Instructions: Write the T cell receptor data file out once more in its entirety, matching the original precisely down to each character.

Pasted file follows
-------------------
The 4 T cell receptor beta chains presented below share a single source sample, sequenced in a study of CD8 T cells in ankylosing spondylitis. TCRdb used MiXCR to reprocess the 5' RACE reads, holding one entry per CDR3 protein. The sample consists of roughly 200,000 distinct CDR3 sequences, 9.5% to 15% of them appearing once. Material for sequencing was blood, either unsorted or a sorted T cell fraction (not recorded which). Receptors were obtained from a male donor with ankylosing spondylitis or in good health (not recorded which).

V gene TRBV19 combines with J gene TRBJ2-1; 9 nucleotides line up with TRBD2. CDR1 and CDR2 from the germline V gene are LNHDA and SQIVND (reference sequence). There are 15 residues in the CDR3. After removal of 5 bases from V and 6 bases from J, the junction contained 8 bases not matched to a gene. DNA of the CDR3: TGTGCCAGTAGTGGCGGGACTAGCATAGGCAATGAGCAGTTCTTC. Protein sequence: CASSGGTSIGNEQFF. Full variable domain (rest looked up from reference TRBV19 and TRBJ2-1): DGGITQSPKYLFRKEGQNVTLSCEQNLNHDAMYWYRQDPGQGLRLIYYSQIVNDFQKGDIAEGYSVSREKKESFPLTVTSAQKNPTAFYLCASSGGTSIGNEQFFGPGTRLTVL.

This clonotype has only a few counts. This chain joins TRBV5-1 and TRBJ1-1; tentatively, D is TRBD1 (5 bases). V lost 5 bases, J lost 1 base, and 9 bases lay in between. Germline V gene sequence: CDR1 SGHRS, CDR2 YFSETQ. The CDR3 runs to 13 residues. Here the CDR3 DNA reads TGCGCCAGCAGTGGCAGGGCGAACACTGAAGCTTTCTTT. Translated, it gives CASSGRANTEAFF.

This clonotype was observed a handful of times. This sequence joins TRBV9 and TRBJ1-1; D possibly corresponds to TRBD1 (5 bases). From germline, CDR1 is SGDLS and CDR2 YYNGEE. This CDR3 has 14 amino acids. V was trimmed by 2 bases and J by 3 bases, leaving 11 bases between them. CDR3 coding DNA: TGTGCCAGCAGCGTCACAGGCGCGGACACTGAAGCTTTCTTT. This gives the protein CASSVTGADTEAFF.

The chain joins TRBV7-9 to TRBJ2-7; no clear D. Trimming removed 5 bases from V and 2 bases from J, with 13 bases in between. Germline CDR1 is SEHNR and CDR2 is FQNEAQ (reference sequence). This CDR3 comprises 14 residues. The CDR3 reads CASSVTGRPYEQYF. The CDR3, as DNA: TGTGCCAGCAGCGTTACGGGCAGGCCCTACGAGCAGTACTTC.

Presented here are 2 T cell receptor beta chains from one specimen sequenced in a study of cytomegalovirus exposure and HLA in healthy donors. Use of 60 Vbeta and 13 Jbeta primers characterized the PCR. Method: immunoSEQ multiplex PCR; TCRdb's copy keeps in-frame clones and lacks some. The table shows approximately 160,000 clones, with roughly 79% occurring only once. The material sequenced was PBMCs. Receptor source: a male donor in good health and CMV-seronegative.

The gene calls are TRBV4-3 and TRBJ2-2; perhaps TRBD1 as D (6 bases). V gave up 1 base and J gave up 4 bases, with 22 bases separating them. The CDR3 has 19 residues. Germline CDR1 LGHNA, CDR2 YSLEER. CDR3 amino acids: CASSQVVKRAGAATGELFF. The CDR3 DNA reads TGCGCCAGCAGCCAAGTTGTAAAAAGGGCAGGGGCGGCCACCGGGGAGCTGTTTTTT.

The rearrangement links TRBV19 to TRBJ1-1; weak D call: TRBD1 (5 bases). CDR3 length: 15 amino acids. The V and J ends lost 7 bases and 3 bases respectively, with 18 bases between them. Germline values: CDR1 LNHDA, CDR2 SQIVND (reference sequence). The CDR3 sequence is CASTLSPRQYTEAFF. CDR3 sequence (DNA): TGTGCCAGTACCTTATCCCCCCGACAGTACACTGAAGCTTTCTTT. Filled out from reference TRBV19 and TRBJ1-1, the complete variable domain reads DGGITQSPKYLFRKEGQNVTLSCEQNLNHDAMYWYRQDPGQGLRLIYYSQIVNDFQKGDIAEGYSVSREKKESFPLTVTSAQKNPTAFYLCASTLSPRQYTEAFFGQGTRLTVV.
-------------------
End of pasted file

The 4 T cell receptor beta chains presented below share a single source sample, sequenced in a study of CD8 T cells in ankylosing spondylitis. TCRdb used MiXCR to reprocess the 5' RACE reads, holding one entry per CDR3 protein. The sample consists of roughly 200,000 distinct CDR3 sequences, 9.5% to 15% of them appearing once. Material for sequencing was blood, either unsorted or a sorted T cell fraction (not recorded which). Receptors were obtained from a male donor with ankylosing spondylitis or in good health (not recorded which).

V gene TRBV19 combines with J gene TRBJ2-1; 9 nucleotides line up with TRBD2. CDR1 and CDR2 from the germline V gene are LNHDA and SQIVND (reference sequence). There are 15 residues in the CDR3. After removal of 5 bases from V and 6 bases from J, the junction contained 8 bases not matched to a gene. DNA of the CDR3: TGTGCCAGTAGTGGCGGGACTAGCATAGGCAATGAGCAGTTCTTC. Protein sequence: CASSGGTSIGNEQFF. Full variable domain (rest looked up from reference TRBV19 and TRBJ2-1): DGGITQSPKYLFRKEGQNVTLSCEQNLNHDAMYWYRQDPGQGLRLIYYSQIVNDFQKGDIAEGYSVSREKKESFPLTVTSAQKNPTAFYLCASSGGTSIGNEQFFGPGTRLTVL.

This clonotype has only a few counts. This chain joins TRBV5-1 and TRBJ1-1; tentatively, D is TRBD1 (5 bases). V lost 5 bases, J lost 1 base, and 9 bases lay in between. Germline V gene sequence: CDR1 SGHRS, CDR2 YFSETQ. The CDR3 runs to 13 residues. Here the CDR3 DNA reads TGCGCCAGCAGTGGCAGGGCGAACACTGAAGCTTTCTTT. Translated, it gives CASSGRANTEAFF.

This clonotype was observed a handful of times. This sequence joins TRBV9 and TRBJ1-1; D possibly corresponds to TRBD1 (5 bases). From germline, CDR1 is SGDLS and CDR2 YYNGEE. This CDR3 has 14 amino acids. V was trimmed by 2 bases and J by 3 bases, leaving 11 bases between them. CDR3 coding DNA: TGTGCCAGCAGCGTCACAGGCGCGGACACTGAAGCTTTCTTT. This gives the protein CASSVTGADTEAFF.

The chain joins TRBV7-9 to TRBJ2-7; no clear D. Trimming removed 5 bases from V and 2 bases from J, with 13 bases in between. Germline CDR1 is SEHNR and CDR2 is FQNEAQ (reference sequence). This CDR3 comprises 14 residues. The CDR3 reads CASSVTGRPYEQYF. The CDR3, as DNA: TGTGCCAGCAGCGTTACGGGCAGGCCCTACGAGCAGTACTTC.

Presented here are 2 T cell receptor beta chains from one specimen sequenced in a study of cytomegalovirus exposure and HLA in healthy donors. Use of 60 Vbeta and 13 Jbeta primers characterized the PCR. Method: immunoSEQ multiplex PCR; TCRdb's copy keeps in-frame clones and lacks some. The table shows approximately 160,000 clones, with roughly 79% occurring only once. The material sequenced was PBMCs. Receptor source: a male donor in good health and CMV-seronegative.

The gene calls are TRBV4-3 and TRBJ2-2; perhaps TRBD1 as D (6 bases). V gave up 1 base and J gave up 4 bases, with 22 bases separating them. The CDR3 has 19 residues. Germline CDR1 LGHNA, CDR2 YSLEER. CDR3 amino acids: CASSQVVKRAGAATGELFF. The CDR3 DNA reads TGCGCCAGCAGCCAAGTTGTAAAAAGGGCAGGGGCGGCCACCGGGGAGCTGTTTTTT.

The rearrangement links TRBV19 to TRBJ1-1; weak D call: TRBD1 (5 bases). CDR3 length: 15 amino acids. The V and J ends lost 7 bases and 3 bases respectively, with 18 bases between them. Germline values: CDR1 LNHDA, CDR2 SQIVND (reference sequence). The CDR3 sequence is CASTLSPRQYTEAFF. CDR3 sequence (DNA): TGTGCCAGTACCTTATCCCCCCGACAGTACACTGAAGCTTTCTTT. Filled out from reference TRBV19 and TRBJ1-1, the complete variable domain reads DGGITQSPKYLFRKEGQNVTLSCEQNLNHDAMYWYRQDPGQGLRLIYYSQIVNDFQKGDIAEGYSVSREKKESFPLTVTSAQKNPTAFYLCASTLSPRQYTEAFFGQGTRLTVV.